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Publisher
American Association for Clinical Chemistry
Copyright
Copyright © 2001 by the American Association for Clinical Chemistry.
ISSN
0009-9147
eISSN
1530-8561
Publisher site
See Article on Publisher Site

Abstract

Abstract Background: C-Reactive protein (CRP) can provide prognostic information about risk of future coronary events in apparently healthy subjects. This application requires higher sensitivity assays than have traditionally been available in the clinical laboratory. Methods: Nine high-sensitivity CRP (hs-CRP) methods from Dade Behring, Daiichi, Denka Seiken, Diagnostic Products Corporation, Iatron, Kamiya, Olympus, Roche, and Wako were evaluated for limit of detection, linearity, precision, prozone effect, and comparability with samples from 388 apparently healthy individuals. Results: All methods had limits of detection that were lower than the manufacturers’ claimed limit of quantification except for the Kamiya, Roche, and Wako methods. All methods were linear at 0.3–10 mg/L. The Diagnostic Products Corporation, Kamiya, Olympus, and Wako methods had imprecision (CVs) >10% at 0.15 mg/L. The Iatron, Olympus, and Wako methods demonstrated prozone effects at hs-CRP concentrations of 12, 206, and 117 mg/L, respectively. hs-CRP concentrations demarcating each quartile in a healthy population were method-dependent. Ninety-two to 95% of subjects were classified into the same quartile of hs-CRP established by the Dade Behring method by the Denka Seiken, Diagnostic Products Corporation, Iatron, and Wako methods. In contrast, 68–77% of subjects were classified into the same quartile by the Daiichi, Kamiya, Olympus, and Roche methods. No subject varied by more than one quartile by any method. Conclusions: Four of the nine examined hs-CRP methods classified apparently healthy subjects into quartiles of hs-CRP similar to the classifications assigned by the comparison method. Additional standardization efforts are required because an individual patient’s results will be interpreted using population-based cutpoints. © 2001 The American Association for Clinical Chemistry « Previous | Next Article » Table of Contents This Article Clinical Chemistry March 2001 vol. 47 no. 3 418-425 » Abstract Full Text PDF A correction has been published Erratum Classifications Heart Health and the Clinical Laboratory Services Email this article to a friend Alert me when this article is cited Alert me if a correction is posted Similar articles in this journal Similar articles in Web of Science Similar articles in PubMed Download to citation manager Responses No responses published Citing Articles Load citing article information Citing articles via Web of Science Citing articles via Google Scholar Google Scholar Articles by Roberts, W. L. Articles by Rifai, N. Search for related content PubMed PubMed citation Articles by Roberts, W. L. Articles by Rifai, N. Related Collections Clinical Immunology Heart Health and the Clinical Laboratory Endocrinology and Metabolism Related Content Load related web page information Follow Us Clinical Chemistry Trainee Council Register Today! www.traineecouncil.org Information for Authors Submit a Manuscript Editorial Board Clinical Case Studies Clinical Chemistry Guide to Scientific Writing Journal Club Podcasts Translated Content Annual Meeting Abstracts Permissions and Reprints Advertising Copyright © 2012 by the American Association for Clinical Chemistry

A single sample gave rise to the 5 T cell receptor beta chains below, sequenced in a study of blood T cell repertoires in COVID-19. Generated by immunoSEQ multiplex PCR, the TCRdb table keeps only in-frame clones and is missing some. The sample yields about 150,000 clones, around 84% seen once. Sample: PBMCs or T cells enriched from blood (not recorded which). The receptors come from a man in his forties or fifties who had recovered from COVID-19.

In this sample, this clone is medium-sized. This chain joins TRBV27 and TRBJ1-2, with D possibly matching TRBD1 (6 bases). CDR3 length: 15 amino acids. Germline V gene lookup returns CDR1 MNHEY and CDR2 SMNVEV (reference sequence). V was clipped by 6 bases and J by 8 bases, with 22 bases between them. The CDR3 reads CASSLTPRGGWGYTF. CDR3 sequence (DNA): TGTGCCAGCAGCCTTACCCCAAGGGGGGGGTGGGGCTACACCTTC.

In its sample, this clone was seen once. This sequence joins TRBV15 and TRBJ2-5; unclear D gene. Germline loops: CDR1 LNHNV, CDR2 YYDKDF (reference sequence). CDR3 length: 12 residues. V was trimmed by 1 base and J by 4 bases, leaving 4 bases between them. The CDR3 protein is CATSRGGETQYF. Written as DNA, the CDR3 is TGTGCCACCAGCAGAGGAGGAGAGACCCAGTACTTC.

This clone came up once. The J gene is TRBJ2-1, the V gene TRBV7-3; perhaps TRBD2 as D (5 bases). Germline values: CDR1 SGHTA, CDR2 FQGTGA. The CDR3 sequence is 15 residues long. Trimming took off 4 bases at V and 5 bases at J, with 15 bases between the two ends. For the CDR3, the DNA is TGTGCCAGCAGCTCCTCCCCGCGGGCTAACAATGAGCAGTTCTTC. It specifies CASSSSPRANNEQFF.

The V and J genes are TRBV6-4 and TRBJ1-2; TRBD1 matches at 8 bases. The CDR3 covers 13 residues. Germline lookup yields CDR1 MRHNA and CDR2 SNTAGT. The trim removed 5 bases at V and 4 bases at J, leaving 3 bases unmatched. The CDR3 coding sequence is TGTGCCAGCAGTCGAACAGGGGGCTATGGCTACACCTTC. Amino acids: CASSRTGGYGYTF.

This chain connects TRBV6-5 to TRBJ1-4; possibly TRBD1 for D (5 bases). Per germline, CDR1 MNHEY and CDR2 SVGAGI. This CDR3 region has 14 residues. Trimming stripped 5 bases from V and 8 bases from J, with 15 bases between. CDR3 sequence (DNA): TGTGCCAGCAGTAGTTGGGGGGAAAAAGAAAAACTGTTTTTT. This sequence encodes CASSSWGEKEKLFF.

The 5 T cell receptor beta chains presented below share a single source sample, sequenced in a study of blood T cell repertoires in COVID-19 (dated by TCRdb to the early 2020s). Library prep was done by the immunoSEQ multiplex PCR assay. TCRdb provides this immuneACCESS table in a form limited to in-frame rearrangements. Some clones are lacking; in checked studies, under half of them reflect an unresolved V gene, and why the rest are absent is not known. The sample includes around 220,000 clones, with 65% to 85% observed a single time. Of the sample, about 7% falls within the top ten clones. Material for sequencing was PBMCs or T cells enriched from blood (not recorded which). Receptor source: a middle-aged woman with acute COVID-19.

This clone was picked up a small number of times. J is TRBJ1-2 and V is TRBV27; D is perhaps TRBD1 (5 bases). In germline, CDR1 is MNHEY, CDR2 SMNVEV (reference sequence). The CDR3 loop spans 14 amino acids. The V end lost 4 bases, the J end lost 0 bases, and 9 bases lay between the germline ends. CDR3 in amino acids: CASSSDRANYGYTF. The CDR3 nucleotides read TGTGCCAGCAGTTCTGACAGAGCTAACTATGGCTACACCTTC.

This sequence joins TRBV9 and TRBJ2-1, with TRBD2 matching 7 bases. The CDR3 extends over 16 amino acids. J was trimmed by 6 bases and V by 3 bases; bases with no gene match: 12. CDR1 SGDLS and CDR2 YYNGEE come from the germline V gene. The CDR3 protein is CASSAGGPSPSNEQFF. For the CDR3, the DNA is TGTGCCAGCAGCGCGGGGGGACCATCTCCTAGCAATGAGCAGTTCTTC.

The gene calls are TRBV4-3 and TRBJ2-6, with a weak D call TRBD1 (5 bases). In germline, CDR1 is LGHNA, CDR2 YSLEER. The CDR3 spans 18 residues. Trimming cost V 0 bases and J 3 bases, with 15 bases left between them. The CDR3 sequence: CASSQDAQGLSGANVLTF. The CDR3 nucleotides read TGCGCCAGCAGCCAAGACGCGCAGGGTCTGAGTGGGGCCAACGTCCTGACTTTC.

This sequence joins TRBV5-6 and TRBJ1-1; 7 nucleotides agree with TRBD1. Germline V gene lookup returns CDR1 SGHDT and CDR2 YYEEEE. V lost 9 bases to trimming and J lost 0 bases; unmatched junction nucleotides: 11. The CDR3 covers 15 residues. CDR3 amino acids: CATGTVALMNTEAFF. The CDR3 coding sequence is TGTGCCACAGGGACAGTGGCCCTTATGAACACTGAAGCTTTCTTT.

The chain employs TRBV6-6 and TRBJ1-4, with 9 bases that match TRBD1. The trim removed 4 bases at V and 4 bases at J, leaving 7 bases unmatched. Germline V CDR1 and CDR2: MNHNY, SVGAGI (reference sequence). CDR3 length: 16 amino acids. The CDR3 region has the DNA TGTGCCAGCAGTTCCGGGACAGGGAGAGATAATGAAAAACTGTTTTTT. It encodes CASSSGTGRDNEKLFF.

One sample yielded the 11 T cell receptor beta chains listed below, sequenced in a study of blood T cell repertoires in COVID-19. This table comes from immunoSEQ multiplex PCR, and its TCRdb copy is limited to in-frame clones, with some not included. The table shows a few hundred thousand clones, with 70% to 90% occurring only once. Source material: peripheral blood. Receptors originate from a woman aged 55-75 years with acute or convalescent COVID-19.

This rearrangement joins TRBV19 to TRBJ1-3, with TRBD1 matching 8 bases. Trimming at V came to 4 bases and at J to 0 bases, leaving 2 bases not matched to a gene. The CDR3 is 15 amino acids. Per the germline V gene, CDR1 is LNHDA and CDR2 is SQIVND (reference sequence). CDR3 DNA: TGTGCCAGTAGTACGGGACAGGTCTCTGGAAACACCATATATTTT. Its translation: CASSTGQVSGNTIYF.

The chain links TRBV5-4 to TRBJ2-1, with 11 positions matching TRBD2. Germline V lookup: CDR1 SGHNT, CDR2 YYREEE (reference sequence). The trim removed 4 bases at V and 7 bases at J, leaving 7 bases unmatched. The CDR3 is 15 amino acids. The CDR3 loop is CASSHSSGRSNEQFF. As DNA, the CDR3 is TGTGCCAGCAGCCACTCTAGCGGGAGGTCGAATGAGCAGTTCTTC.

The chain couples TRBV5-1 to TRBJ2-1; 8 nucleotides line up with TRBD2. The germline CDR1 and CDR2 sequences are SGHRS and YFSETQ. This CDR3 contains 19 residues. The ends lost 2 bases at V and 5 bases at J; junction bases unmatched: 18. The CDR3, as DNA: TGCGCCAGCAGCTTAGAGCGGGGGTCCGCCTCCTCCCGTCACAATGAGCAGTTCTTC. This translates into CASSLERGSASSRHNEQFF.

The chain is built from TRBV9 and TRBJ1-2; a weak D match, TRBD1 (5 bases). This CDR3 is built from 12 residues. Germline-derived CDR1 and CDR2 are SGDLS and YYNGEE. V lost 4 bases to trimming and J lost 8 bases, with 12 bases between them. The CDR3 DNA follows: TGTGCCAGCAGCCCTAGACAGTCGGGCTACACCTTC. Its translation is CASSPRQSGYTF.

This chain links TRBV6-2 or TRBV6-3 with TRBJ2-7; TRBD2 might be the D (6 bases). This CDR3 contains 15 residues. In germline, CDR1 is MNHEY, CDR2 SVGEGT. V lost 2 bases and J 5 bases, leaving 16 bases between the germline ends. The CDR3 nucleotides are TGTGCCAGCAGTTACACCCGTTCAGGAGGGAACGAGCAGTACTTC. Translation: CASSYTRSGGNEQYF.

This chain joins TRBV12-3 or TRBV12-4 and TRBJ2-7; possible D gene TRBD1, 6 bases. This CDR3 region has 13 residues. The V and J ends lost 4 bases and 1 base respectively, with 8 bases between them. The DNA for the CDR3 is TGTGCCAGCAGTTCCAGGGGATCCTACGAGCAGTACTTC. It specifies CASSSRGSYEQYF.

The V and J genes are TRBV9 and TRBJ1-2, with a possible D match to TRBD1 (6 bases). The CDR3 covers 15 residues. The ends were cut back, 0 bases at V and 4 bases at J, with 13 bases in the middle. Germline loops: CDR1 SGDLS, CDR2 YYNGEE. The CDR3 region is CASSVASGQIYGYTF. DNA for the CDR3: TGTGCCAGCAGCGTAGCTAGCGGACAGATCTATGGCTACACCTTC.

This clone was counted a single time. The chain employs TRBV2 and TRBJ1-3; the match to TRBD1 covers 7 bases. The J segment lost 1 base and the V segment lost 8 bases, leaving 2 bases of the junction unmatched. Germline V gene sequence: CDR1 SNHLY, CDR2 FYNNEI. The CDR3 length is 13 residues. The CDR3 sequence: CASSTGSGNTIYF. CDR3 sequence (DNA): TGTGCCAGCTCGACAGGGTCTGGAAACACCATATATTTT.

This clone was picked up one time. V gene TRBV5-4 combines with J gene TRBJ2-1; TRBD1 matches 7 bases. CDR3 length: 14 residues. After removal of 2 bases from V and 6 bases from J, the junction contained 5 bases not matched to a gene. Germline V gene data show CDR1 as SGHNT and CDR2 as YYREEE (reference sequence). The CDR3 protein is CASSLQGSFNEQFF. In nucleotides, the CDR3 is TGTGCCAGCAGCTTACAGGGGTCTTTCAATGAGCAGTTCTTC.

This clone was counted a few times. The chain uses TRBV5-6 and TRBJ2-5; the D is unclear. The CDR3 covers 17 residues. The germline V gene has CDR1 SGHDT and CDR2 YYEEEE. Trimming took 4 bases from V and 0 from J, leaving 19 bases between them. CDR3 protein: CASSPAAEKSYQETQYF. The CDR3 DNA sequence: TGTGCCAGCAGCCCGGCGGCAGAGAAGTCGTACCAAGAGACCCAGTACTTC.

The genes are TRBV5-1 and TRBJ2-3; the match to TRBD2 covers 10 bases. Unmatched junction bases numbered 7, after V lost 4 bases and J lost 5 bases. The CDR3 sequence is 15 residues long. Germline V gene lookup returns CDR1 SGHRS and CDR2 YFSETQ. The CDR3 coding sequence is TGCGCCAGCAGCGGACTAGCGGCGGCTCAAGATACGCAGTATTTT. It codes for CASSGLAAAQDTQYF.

Journal

Clinical ChemistryAmerican Association for Clinical Chemistry

Published: Mar 1, 2001